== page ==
By farming more efficiently, Canterbury dairy farmers have made a massive contribution to the dairy industry and the wider New Zealand economy, especially over the last few years.
OPINION: We know this because of the DairyNZ Economic Survey, which has provided economic analysis of key financial data from dairy farmers since 1963-1964.
The survey is a powerful tool and, in this 50th year, it provides a good opportunity to look back on our past to better plan for the future.
The past four to five years have been very good for generating high profits in Canterbury, compared to the rest of the country, and it's been done through farming more efficiently. Reliable irrigation is a real benefit, particularly when parts of the North Island have struggled with droughts in recent years.
The dairy industry's growth has been phenomenal, particularly in the 1990s and 2000s, and Canterbury has played a major part. The number of cows milked in Canterbury has increased from just 37,000 in 1990 to 826,000 today - an increase of around 34,000 cows per year.
Canterbury now milks 17 per cent of the national herd. This growth has contributed to the national increase in production of 4 per cent per year. In fact, milk production in Canterbury has increased by 14 per cent per year since 1990 to 321 million kilograms of milksolids. The increase has boosted rural communities by providing large flow-on impacts to a wide range of industries and providing many new jobs. Export earnings from dairy commodities are approaching a third of New Zealand's total merchandise trade.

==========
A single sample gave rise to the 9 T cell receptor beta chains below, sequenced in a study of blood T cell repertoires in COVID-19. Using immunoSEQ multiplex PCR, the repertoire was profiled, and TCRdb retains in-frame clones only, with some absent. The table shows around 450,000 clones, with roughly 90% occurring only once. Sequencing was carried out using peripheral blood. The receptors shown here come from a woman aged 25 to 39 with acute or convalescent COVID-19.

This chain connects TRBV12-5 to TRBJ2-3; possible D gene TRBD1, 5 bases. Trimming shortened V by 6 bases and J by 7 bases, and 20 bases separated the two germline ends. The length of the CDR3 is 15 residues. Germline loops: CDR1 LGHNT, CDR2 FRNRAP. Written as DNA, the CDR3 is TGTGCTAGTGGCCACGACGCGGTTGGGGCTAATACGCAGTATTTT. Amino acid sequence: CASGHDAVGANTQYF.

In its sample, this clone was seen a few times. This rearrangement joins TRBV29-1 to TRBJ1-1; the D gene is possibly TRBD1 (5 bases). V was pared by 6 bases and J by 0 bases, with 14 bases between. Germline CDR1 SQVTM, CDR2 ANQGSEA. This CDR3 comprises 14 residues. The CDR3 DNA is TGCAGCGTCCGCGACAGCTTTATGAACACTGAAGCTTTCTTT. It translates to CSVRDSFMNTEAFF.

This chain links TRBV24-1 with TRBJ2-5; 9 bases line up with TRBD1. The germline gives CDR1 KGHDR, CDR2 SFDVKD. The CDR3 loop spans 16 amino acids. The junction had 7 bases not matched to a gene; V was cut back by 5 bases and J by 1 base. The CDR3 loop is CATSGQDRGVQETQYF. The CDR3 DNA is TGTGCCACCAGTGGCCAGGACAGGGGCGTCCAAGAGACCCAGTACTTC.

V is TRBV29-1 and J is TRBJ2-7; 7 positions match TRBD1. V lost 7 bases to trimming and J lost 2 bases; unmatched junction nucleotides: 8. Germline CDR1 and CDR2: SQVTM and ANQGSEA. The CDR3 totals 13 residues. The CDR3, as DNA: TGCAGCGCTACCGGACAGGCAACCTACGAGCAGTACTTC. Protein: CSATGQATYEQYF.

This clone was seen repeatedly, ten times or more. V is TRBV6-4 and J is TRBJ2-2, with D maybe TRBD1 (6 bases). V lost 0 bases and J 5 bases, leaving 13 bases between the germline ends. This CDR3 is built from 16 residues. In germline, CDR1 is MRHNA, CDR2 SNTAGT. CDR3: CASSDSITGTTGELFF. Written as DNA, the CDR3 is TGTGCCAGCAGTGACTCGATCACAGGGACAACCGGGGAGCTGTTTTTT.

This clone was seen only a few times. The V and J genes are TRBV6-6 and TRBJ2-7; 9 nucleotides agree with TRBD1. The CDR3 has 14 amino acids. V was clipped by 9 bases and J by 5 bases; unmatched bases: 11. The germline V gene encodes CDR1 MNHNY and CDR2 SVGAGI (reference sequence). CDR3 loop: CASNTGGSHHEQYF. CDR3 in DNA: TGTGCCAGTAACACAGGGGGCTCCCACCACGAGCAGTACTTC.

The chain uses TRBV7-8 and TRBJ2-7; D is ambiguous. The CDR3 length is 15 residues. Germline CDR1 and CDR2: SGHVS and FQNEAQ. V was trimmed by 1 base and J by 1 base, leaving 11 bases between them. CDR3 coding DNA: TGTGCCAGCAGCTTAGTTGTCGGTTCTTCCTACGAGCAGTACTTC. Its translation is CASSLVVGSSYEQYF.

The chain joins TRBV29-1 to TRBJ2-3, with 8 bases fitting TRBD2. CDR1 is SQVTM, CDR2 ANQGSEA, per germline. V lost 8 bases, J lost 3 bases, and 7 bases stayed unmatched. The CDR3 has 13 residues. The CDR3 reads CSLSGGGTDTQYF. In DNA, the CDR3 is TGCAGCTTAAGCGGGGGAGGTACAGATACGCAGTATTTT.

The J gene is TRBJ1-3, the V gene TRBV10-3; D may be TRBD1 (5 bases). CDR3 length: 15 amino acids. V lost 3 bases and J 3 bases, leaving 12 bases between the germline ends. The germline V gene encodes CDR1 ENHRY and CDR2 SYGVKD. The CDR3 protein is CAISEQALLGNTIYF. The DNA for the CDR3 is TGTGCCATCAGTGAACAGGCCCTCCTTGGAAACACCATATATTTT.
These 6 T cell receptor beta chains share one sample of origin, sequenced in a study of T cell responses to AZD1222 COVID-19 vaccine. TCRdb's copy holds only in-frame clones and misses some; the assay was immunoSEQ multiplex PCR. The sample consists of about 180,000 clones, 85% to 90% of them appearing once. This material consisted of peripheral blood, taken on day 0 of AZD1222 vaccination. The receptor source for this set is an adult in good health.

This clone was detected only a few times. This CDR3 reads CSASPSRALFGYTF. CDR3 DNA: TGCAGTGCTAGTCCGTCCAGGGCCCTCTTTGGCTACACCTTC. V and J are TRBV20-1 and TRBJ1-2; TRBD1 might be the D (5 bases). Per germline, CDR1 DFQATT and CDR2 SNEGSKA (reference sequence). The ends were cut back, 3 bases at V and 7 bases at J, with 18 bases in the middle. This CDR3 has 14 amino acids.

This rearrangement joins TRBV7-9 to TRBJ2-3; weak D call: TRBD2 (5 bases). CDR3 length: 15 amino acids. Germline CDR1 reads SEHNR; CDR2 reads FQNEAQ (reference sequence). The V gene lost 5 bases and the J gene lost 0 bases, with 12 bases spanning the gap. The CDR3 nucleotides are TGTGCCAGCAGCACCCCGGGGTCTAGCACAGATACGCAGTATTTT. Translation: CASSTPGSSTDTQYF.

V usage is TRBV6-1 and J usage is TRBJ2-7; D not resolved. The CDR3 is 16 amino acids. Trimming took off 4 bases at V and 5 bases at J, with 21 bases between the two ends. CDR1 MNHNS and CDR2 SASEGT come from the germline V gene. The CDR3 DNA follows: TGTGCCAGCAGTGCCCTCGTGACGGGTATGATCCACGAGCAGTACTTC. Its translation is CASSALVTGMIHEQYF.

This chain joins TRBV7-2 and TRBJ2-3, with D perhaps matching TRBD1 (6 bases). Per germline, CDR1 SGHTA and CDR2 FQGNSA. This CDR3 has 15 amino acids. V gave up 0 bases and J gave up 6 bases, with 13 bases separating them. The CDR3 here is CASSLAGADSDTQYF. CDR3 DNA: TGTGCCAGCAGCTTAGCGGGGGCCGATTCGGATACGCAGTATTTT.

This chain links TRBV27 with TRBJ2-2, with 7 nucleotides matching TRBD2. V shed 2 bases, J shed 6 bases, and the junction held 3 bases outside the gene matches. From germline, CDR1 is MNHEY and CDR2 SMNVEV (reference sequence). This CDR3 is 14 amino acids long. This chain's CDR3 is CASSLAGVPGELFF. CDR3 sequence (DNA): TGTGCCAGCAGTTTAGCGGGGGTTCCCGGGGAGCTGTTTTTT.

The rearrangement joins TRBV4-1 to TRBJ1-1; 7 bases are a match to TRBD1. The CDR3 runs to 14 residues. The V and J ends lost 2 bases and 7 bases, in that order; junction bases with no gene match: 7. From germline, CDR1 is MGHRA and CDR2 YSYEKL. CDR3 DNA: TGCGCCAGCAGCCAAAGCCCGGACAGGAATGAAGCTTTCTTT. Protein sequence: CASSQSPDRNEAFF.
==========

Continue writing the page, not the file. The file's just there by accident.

So, what else has changed?
The strength of the survey is that it tells us what is happening over the entire farm; it paints a picture of infrastructure changes, the number of staff employed and the effects of outside influences like the seasonal conditions, milk prices, livestock values and key input prices such as feed and fertiliser. Essentially, what the economic survey data over 50 years shows us is that dairying is more successful and critical to the New Zealand economy than ever before, but that is becoming a tougher, more complex, and riskier business to manage.
Farm managers are required to have different skills than what was required in the past. New rules and regulations to farm within nutrient limits will bring more challenges and put more pressure on the industry to remain competitive internationally.
A lot has changed since the first economic survey was published by the New Zealand Dairy Board.
For example, in the 1960s, the average dairy farm milked 75 cows, mostly jersey, on about 50 hectares. Cream was separated and stored in cream cans, while the skim milk was often fed to pigs. Technology, including transportation of milk, dairy sheds, machinery, quad bikes, irrigation, telecommunications and the use of computers, has all changed since then. As a comparison, the average Canterbury dairy herd now milks 790 cows on 227 hectares.
* Matthew Newman is DairyNZ's senior economist.
- The Press